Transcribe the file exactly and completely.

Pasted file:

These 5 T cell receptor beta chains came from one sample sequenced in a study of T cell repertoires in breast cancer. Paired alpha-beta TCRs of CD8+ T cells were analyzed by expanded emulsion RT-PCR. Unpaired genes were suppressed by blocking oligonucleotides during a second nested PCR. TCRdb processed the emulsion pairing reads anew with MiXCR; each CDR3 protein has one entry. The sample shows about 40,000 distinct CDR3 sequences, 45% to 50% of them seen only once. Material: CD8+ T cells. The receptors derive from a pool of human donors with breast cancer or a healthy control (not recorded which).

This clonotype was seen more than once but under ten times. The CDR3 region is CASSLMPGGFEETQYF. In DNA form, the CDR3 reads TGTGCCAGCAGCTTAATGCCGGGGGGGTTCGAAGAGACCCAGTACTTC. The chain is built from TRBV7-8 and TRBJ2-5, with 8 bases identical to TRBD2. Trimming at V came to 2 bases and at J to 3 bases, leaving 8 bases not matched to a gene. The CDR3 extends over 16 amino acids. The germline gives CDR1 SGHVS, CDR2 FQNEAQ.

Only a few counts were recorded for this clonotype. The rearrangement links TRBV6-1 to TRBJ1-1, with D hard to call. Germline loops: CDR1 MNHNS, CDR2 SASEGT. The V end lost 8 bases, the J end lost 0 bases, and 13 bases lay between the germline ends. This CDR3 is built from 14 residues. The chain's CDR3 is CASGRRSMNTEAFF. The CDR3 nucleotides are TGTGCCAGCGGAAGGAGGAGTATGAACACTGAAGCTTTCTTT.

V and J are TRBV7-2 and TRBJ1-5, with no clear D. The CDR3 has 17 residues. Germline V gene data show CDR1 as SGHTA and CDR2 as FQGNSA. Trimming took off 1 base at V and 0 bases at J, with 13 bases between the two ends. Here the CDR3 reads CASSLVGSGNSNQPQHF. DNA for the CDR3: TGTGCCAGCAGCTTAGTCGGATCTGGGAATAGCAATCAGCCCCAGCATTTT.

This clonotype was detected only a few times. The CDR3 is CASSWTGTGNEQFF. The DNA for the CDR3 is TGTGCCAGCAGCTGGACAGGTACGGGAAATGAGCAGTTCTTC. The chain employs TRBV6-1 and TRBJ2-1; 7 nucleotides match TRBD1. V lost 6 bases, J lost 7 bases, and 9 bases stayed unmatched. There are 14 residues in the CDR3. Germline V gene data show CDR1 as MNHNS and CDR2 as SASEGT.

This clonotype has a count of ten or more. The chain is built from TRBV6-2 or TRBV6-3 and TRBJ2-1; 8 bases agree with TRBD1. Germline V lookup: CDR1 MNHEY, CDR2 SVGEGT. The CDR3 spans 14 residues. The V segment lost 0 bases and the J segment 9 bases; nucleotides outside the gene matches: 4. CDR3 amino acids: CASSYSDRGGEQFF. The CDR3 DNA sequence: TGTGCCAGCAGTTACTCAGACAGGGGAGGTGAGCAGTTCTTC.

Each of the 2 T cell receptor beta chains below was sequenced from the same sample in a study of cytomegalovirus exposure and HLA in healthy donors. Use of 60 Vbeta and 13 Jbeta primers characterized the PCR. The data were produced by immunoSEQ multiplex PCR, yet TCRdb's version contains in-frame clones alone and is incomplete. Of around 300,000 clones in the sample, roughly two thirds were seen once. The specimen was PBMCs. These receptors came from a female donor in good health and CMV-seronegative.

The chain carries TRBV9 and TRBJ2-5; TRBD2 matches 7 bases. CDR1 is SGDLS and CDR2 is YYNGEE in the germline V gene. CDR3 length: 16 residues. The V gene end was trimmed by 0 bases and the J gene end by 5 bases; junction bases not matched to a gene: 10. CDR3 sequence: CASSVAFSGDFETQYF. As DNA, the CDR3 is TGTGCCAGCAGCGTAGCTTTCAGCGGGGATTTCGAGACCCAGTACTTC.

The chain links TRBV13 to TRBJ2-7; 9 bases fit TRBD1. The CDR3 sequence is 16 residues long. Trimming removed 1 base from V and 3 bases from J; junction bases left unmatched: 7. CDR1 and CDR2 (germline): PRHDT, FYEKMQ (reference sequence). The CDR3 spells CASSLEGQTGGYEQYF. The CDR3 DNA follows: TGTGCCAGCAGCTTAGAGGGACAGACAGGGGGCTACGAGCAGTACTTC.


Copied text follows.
These 5 T cell receptor beta chains came from one sample sequenced in a study of T cell repertoires in breast cancer. Paired alpha-beta TCRs of CD8+ T cells were analyzed by expanded emulsion RT-PCR. Unpaired genes were suppressed by blocking oligonucleotides during a second nested PCR. TCRdb processed the emulsion pairing reads anew with MiXCR; each CDR3 protein has one entry. The sample shows about 40,000 distinct CDR3 sequences, 45% to 50% of them seen only once. Material: CD8+ T cells. The receptors derive from a pool of human donors with breast cancer or a healthy control (not recorded which).

This clonotype was seen more than once but under ten times. The CDR3 region is CASSLMPGGFEETQYF. In DNA form, the CDR3 reads TGTGCCAGCAGCTTAATGCCGGGGGGGTTCGAAGAGACCCAGTACTTC. The chain is built from TRBV7-8 and TRBJ2-5, with 8 bases identical to TRBD2. Trimming at V came to 2 bases and at J to 3 bases, leaving 8 bases not matched to a gene. The CDR3 extends over 16 amino acids. The germline gives CDR1 SGHVS, CDR2 FQNEAQ.

Only a few counts were recorded for this clonotype. The rearrangement links TRBV6-1 to TRBJ1-1, with D hard to call. Germline loops: CDR1 MNHNS, CDR2 SASEGT. The V end lost 8 bases, the J end lost 0 bases, and 13 bases lay between the germline ends. This CDR3 is built from 14 residues. The chain's CDR3 is CASGRRSMNTEAFF. The CDR3 nucleotides are TGTGCCAGCGGAAGGAGGAGTATGAACACTGAAGCTTTCTTT.

V and J are TRBV7-2 and TRBJ1-5, with no clear D. The CDR3 has 17 residues. Germline V gene data show CDR1 as SGHTA and CDR2 as FQGNSA. Trimming took off 1 base at V and 0 bases at J, with 13 bases between the two ends. Here the CDR3 reads CASSLVGSGNSNQPQHF. DNA for the CDR3: TGTGCCAGCAGCTTAGTCGGATCTGGGAATAGCAATCAGCCCCAGCATTTT.

This clonotype was detected only a few times. The CDR3 is CASSWTGTGNEQFF. The DNA for the CDR3 is TGTGCCAGCAGCTGGACAGGTACGGGAAATGAGCAGTTCTTC. The chain employs TRBV6-1 and TRBJ2-1; 7 nucleotides match TRBD1. V lost 6 bases, J lost 7 bases, and 9 bases stayed unmatched. There are 14 residues in the CDR3. Germline V gene data show CDR1 as MNHNS and CDR2 as SASEGT.

This clonotype has a count of ten or more. The chain is built from TRBV6-2 or TRBV6-3 and TRBJ2-1; 8 bases agree with TRBD1. Germline V lookup: CDR1 MNHEY, CDR2 SVGEGT. The CDR3 spans 14 residues. The V segment lost 0 bases and the J segment 9 bases; nucleotides outside the gene matches: 4. CDR3 amino acids: CASSYSDRGGEQFF. The CDR3 DNA sequence: TGTGCCAGCAGTTACTCAGACAGGGGAGGTGAGCAGTTCTTC.

Each of the 2 T cell receptor beta chains below was sequenced from the same sample in a study of cytomegalovirus exposure and HLA in healthy donors. Use of 60 Vbeta and 13 Jbeta primers characterized the PCR. The data were produced by immunoSEQ multiplex PCR, yet TCRdb's version contains in-frame clones alone and is incomplete. Of around 300,000 clones in the sample, roughly two thirds were seen once. The specimen was PBMCs. These receptors came from a female donor in good health and CMV-seronegative.

The chain carries TRBV9 and TRBJ2-5; TRBD2 matches 7 bases. CDR1 is SGDLS and CDR2 is YYNGEE in the germline V gene. CDR3 length: 16 residues. The V gene end was trimmed by 0 bases and the J gene end by 5 bases; junction bases not matched to a gene: 10. CDR3 sequence: CASSVAFSGDFETQYF. As DNA, the CDR3 is TGTGCCAGCAGCGTAGCTTTCAGCGGGGATTTCGAGACCCAGTACTTC.

The chain links TRBV13 to TRBJ2-7; 9 bases fit TRBD1. The CDR3 sequence is 16 residues long. Trimming removed 1 base from V and 3 bases from J; junction bases left unmatched: 7. CDR1 and CDR2 (germline): PRHDT, FYEKMQ (reference sequence). The CDR3 spells CASSLEGQTGGYEQYF. The CDR3 DNA follows: TGTGCCAGCAGCTTAGAGGGACAGACAGGGGGCTACGAGCAGTACTTC.